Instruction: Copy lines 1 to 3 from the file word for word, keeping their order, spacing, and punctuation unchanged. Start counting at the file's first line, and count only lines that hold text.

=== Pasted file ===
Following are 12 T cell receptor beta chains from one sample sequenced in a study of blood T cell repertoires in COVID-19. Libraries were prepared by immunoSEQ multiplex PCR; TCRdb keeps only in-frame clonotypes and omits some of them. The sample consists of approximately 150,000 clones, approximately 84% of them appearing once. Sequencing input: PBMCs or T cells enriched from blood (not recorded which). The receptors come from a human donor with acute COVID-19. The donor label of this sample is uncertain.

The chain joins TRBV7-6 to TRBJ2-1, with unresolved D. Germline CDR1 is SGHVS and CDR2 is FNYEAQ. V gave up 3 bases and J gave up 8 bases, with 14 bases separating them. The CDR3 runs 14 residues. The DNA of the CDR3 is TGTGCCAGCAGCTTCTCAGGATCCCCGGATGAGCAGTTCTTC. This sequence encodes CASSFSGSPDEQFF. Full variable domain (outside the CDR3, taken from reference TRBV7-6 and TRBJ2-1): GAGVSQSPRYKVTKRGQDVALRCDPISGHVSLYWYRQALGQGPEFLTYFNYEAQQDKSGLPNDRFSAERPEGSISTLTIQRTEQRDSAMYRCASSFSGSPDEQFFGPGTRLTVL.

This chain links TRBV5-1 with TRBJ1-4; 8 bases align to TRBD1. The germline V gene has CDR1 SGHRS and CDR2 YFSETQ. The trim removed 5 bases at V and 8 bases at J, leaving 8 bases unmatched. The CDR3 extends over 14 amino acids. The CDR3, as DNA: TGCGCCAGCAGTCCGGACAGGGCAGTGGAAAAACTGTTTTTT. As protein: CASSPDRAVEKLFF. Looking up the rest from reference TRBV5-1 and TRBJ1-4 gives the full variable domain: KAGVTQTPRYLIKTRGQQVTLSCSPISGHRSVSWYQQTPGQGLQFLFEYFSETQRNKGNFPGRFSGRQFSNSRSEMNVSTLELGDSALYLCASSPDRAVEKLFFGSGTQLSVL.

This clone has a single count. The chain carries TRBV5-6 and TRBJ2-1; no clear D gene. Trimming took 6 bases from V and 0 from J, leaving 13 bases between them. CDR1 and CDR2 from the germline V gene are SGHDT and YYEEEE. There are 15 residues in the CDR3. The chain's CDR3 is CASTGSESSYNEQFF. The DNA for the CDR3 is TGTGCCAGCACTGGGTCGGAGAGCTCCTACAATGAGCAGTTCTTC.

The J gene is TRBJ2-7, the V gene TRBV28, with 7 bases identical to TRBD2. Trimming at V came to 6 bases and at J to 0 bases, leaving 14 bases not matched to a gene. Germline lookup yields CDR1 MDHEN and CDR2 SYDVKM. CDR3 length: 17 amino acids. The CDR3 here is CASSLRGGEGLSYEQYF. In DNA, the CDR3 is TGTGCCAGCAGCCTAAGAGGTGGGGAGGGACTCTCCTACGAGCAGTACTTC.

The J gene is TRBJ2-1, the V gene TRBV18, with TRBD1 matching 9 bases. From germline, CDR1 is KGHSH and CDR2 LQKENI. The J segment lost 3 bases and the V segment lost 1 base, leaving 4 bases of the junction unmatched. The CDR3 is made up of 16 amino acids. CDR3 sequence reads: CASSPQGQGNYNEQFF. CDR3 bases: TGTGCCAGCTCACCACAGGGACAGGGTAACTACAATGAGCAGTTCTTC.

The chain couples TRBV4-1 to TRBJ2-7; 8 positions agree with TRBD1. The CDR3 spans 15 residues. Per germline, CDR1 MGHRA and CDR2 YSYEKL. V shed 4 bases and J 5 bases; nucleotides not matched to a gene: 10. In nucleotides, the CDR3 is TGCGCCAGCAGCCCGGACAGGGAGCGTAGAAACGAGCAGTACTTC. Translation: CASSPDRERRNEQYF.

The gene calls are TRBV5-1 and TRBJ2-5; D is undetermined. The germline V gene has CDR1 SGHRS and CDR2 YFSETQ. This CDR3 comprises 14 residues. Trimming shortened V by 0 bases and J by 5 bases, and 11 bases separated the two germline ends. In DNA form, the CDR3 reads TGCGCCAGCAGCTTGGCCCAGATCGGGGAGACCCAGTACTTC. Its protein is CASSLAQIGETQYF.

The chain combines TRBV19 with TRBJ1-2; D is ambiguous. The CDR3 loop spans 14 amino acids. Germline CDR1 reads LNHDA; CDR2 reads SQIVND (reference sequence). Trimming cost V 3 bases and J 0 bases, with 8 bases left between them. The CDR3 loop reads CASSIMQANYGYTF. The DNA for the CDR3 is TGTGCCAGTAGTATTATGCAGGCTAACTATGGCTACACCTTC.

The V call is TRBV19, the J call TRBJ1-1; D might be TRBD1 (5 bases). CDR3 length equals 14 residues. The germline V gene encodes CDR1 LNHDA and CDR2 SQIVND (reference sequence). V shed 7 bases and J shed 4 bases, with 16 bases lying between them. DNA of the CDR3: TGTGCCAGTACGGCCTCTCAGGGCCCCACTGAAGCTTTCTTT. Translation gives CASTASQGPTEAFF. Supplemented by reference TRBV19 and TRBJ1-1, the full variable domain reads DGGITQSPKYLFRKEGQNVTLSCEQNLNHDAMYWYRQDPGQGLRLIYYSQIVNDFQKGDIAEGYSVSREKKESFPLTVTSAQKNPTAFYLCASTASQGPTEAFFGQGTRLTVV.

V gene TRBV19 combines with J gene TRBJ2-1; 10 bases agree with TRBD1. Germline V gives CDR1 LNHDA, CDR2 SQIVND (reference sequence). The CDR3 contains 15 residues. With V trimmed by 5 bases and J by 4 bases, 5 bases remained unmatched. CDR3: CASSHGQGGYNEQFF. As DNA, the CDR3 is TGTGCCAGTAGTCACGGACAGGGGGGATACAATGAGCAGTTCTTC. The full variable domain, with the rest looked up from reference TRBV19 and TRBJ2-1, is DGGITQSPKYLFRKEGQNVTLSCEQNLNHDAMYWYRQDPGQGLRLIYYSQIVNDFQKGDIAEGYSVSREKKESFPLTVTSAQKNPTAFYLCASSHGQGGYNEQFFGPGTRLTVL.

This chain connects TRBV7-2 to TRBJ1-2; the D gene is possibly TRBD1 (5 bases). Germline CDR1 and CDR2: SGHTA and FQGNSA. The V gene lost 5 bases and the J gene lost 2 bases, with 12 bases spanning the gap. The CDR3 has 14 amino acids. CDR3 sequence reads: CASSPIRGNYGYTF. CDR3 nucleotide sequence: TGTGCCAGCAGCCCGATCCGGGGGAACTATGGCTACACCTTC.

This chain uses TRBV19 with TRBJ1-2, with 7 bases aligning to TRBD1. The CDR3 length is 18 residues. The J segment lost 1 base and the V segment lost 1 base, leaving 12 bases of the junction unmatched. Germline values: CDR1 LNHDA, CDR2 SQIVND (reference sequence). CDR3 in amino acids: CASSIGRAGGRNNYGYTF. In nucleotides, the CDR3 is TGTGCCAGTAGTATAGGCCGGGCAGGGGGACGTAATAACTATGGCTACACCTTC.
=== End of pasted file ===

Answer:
Following are 12 T cell receptor beta chains from one sample sequenced in a study of blood T cell repertoires in COVID-19. Libraries were prepared by immunoSEQ multiplex PCR; TCRdb keeps only in-frame clonotypes and omits some of them. The sample consists of approximately 150,000 clones, approximately 84% of them appearing once. Sequencing input: PBMCs or T cells enriched from blood (not recorded which). The receptors come from a human donor with acute COVID-19. The donor label of this sample is uncertain.

The chain joins TRBV7-6 to TRBJ2-1, with unresolved D. Germline CDR1 is SGHVS and CDR2 is FNYEAQ. V gave up 3 bases and J gave up 8 bases, with 14 bases separating them. The CDR3 runs 14 residues. The DNA of the CDR3 is TGTGCCAGCAGCTTCTCAGGATCCCCGGATGAGCAGTTCTTC. This sequence encodes CASSFSGSPDEQFF. Full variable domain (outside the CDR3, taken from reference TRBV7-6 and TRBJ2-1): GAGVSQSPRYKVTKRGQDVALRCDPISGHVSLYWYRQALGQGPEFLTYFNYEAQQDKSGLPNDRFSAERPEGSISTLTIQRTEQRDSAMYRCASSFSGSPDEQFFGPGTRLTVL.

This chain links TRBV5-1 with TRBJ1-4; 8 bases align to TRBD1. The germline V gene has CDR1 SGHRS and CDR2 YFSETQ. The trim removed 5 bases at V and 8 bases at J, leaving 8 bases unmatched. The CDR3 extends over 14 amino acids. The CDR3, as DNA: TGCGCCAGCAGTCCGGACAGGGCAGTGGAAAAACTGTTTTTT. As protein: CASSPDRAVEKLFF. Looking up the rest from reference TRBV5-1 and TRBJ1-4 gives the full variable domain: KAGVTQTPRYLIKTRGQQVTLSCSPISGHRSVSWYQQTPGQGLQFLFEYFSETQRNKGNFPGRFSGRQFSNSRSEMNVSTLELGDSALYLCASSPDRAVEKLFFGSGTQLSVL.